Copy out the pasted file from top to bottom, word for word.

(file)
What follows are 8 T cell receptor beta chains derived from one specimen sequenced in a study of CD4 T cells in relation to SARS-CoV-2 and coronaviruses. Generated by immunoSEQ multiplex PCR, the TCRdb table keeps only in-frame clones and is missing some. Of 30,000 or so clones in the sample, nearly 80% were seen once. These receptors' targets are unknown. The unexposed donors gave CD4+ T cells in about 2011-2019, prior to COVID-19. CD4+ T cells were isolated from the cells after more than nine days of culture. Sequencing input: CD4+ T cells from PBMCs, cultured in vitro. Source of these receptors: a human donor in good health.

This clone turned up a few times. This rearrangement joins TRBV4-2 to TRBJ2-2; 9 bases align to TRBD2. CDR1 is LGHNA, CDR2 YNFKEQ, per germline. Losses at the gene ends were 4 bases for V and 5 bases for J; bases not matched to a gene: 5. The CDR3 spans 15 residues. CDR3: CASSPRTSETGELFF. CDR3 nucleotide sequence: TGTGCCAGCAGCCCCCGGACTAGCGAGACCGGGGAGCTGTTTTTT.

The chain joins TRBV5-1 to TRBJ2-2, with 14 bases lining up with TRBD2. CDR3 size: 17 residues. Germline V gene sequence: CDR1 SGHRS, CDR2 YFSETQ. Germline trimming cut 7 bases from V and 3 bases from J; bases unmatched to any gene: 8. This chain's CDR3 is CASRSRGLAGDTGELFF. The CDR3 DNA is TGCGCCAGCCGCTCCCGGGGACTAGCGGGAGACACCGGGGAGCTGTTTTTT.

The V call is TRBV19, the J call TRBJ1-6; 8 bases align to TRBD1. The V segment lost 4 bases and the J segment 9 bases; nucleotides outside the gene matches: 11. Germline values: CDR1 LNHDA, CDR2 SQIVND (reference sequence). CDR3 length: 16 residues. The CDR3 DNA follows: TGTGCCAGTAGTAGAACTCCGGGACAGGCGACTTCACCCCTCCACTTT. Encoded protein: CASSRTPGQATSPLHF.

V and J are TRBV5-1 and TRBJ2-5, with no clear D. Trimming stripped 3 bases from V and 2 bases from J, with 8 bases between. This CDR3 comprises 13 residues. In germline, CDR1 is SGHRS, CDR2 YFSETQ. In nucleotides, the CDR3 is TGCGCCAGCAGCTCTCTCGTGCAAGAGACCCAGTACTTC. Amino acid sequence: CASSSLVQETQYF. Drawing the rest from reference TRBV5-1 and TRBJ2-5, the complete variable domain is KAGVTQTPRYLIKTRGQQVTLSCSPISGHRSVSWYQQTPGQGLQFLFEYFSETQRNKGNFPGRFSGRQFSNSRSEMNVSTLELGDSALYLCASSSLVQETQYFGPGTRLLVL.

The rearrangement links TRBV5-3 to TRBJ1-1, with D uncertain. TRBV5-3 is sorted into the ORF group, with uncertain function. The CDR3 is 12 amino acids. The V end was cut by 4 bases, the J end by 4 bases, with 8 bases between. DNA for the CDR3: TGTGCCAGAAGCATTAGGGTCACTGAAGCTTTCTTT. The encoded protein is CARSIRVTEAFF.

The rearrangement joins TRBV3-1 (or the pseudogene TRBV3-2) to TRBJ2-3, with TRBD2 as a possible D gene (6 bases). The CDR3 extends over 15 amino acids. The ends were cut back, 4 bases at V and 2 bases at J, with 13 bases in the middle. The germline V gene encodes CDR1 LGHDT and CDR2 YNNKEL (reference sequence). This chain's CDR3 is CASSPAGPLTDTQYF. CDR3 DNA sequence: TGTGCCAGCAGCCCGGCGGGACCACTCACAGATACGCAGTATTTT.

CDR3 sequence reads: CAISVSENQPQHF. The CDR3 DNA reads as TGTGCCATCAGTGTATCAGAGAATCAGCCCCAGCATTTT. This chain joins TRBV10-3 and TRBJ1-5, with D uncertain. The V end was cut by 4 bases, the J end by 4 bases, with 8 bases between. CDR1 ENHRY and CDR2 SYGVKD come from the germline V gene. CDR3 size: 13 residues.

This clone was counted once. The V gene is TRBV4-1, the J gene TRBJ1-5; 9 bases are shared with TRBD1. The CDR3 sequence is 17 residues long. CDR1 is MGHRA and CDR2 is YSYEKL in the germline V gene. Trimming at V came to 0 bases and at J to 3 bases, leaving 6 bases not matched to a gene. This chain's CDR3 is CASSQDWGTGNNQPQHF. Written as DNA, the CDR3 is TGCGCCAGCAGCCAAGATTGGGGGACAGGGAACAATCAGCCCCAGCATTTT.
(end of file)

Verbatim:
What follows are 8 T cell receptor beta chains derived from one specimen sequenced in a study of CD4 T cells in relation to SARS-CoV-2 and coronaviruses. Generated by immunoSEQ multiplex PCR, the TCRdb table keeps only in-frame clones and is missing some. Of 30,000 or so clones in the sample, nearly 80% were seen once. These receptors' targets are unknown. The unexposed donors gave CD4+ T cells in about 2011-2019, prior to COVID-19. CD4+ T cells were isolated from the cells after more than nine days of culture. Sequencing input: CD4+ T cells from PBMCs, cultured in vitro. Source of these receptors: a human donor in good health.

This clone turned up a few times. This rearrangement joins TRBV4-2 to TRBJ2-2; 9 bases align to TRBD2. CDR1 is LGHNA, CDR2 YNFKEQ, per germline. Losses at the gene ends were 4 bases for V and 5 bases for J; bases not matched to a gene: 5. The CDR3 spans 15 residues. CDR3: CASSPRTSETGELFF. CDR3 nucleotide sequence: TGTGCCAGCAGCCCCCGGACTAGCGAGACCGGGGAGCTGTTTTTT.

The chain joins TRBV5-1 to TRBJ2-2, with 14 bases lining up with TRBD2. CDR3 size: 17 residues. Germline V gene sequence: CDR1 SGHRS, CDR2 YFSETQ. Germline trimming cut 7 bases from V and 3 bases from J; bases unmatched to any gene: 8. This chain's CDR3 is CASRSRGLAGDTGELFF. The CDR3 DNA is TGCGCCAGCCGCTCCCGGGGACTAGCGGGAGACACCGGGGAGCTGTTTTTT.

The V call is TRBV19, the J call TRBJ1-6; 8 bases align to TRBD1. The V segment lost 4 bases and the J segment 9 bases; nucleotides outside the gene matches: 11. Germline values: CDR1 LNHDA, CDR2 SQIVND (reference sequence). CDR3 length: 16 residues. The CDR3 DNA follows: TGTGCCAGTAGTAGAACTCCGGGACAGGCGACTTCACCCCTCCACTTT. Encoded protein: CASSRTPGQATSPLHF.

V and J are TRBV5-1 and TRBJ2-5, with no clear D. Trimming stripped 3 bases from V and 2 bases from J, with 8 bases between. This CDR3 comprises 13 residues. In germline, CDR1 is SGHRS, CDR2 YFSETQ. In nucleotides, the CDR3 is TGCGCCAGCAGCTCTCTCGTGCAAGAGACCCAGTACTTC. Amino acid sequence: CASSSLVQETQYF. Drawing the rest from reference TRBV5-1 and TRBJ2-5, the complete variable domain is KAGVTQTPRYLIKTRGQQVTLSCSPISGHRSVSWYQQTPGQGLQFLFEYFSETQRNKGNFPGRFSGRQFSNSRSEMNVSTLELGDSALYLCASSSLVQETQYFGPGTRLLVL.

The rearrangement links TRBV5-3 to TRBJ1-1, with D uncertain. TRBV5-3 is sorted into the ORF group, with uncertain function. The CDR3 is 12 amino acids. The V end was cut by 4 bases, the J end by 4 bases, with 8 bases between. DNA for the CDR3: TGTGCCAGAAGCATTAGGGTCACTGAAGCTTTCTTT. The encoded protein is CARSIRVTEAFF.

The rearrangement joins TRBV3-1 (or the pseudogene TRBV3-2) to TRBJ2-3, with TRBD2 as a possible D gene (6 bases). The CDR3 extends over 15 amino acids. The ends were cut back, 4 bases at V and 2 bases at J, with 13 bases in the middle. The germline V gene encodes CDR1 LGHDT and CDR2 YNNKEL (reference sequence). This chain's CDR3 is CASSPAGPLTDTQYF. CDR3 DNA sequence: TGTGCCAGCAGCCCGGCGGGACCACTCACAGATACGCAGTATTTT.

CDR3 sequence reads: CAISVSENQPQHF. The CDR3 DNA reads as TGTGCCATCAGTGTATCAGAGAATCAGCCCCAGCATTTT. This chain joins TRBV10-3 and TRBJ1-5, with D uncertain. The V end was cut by 4 bases, the J end by 4 bases, with 8 bases between. CDR1 ENHRY and CDR2 SYGVKD come from the germline V gene. CDR3 size: 13 residues.

This clone was counted once. The V gene is TRBV4-1, the J gene TRBJ1-5; 9 bases are shared with TRBD1. The CDR3 sequence is 17 residues long. CDR1 is MGHRA and CDR2 is YSYEKL in the germline V gene. Trimming at V came to 0 bases and at J to 3 bases, leaving 6 bases not matched to a gene. This chain's CDR3 is CASSQDWGTGNNQPQHF. Written as DNA, the CDR3 is TGCGCCAGCAGCCAAGATTGGGGGACAGGGAACAATCAGCCCCAGCATTTT.